The Jesus of Scripture sat at the table of fellowship with thieves and whores, the broken and poor, the widowed and divorced, the orphan and abhorred. The truth of his statement in Matthew 11:19 is that this kind of culturally odd behavior (especially for a Rabbi) would prove itself to be a wise move. A wise move to hang out with “those people?”
Well, when you read the Gospel accounts you get to see this wisdom “proven right” by the outcome. Matthew and Zacchaeus, both despicable traitors and tax collectors, came to know God through Jesus and joined Him in mission. More than one “whore” came to find dignity and inner beauty through Jesus, and joined Him in mission. The poor found a different kind of wealth in Jesus and joined Him in mission. A divorced woman found wholeness in Jesus and joined Him in mission. More than one widow found security in Jesus and joined Him in mission. Those broken by disease and disability, some of whom were regarded as being a curse or punishment due to their own sin, found healing in Jesus and joined Him in mission. A thief on the cross had his eternity changed never once joining Him in mission. He simply joined Him in paradise.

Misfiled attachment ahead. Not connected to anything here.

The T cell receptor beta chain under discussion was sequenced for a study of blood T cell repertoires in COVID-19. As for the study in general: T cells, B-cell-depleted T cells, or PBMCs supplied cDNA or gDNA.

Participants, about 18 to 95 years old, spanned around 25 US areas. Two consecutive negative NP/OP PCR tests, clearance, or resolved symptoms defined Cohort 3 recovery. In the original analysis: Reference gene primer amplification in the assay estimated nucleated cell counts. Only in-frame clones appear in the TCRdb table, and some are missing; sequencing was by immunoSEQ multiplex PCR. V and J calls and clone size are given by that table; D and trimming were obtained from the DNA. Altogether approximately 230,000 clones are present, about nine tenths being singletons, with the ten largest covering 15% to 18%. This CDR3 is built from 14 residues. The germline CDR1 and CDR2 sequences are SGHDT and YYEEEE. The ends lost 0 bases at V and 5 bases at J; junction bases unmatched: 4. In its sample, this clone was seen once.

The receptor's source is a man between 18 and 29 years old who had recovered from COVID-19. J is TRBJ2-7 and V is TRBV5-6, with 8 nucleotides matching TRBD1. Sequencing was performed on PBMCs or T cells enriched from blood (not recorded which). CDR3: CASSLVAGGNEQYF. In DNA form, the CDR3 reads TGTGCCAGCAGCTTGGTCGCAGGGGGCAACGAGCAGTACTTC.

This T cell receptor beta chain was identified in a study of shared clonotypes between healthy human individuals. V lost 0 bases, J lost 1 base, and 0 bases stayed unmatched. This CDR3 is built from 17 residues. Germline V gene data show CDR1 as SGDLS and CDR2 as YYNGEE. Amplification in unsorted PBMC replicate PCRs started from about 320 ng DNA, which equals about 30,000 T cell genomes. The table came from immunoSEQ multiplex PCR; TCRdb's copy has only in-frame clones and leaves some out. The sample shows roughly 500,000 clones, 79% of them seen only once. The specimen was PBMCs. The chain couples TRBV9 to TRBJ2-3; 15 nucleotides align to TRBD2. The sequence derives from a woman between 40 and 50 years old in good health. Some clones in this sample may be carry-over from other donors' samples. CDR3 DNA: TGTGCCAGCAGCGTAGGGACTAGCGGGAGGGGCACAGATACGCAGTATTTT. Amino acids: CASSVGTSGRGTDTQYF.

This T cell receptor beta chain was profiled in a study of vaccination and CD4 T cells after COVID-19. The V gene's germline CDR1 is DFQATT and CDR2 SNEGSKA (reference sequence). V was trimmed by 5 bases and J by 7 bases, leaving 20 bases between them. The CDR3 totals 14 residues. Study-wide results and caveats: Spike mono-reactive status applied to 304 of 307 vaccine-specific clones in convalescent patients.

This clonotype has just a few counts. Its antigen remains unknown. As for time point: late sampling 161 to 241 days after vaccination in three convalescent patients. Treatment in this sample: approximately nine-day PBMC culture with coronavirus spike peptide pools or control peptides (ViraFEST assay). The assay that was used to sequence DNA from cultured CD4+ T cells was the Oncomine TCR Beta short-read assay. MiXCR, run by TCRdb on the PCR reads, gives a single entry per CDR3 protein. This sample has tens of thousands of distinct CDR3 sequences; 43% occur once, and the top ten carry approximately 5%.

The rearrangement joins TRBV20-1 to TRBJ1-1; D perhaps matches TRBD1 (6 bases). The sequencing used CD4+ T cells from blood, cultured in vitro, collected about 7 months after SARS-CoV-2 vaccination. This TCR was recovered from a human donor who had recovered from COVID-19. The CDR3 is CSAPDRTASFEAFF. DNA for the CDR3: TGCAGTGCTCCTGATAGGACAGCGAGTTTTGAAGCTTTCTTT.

Yes, the truth of Scripture is that Jesus ate, drank, laughed with, and loved the worst of society at the table. The truth of Scripture is that He still does. In Jesus we are reminded that it is an embracing-love that prepares the heart for conviction, not accusation; an embracing-love stirs a desire for change, not judgment.
In Jesus we are reminded that we do not have the right to choose who sits at the table with Him, only He can do that. And I think He made Himself clear: anyone can have a seat.
Q.) With your lips, how are you describing the table of Jesus to others?
Q.) With your life, are you living in such a way that those you meet would know they have a seat at His table?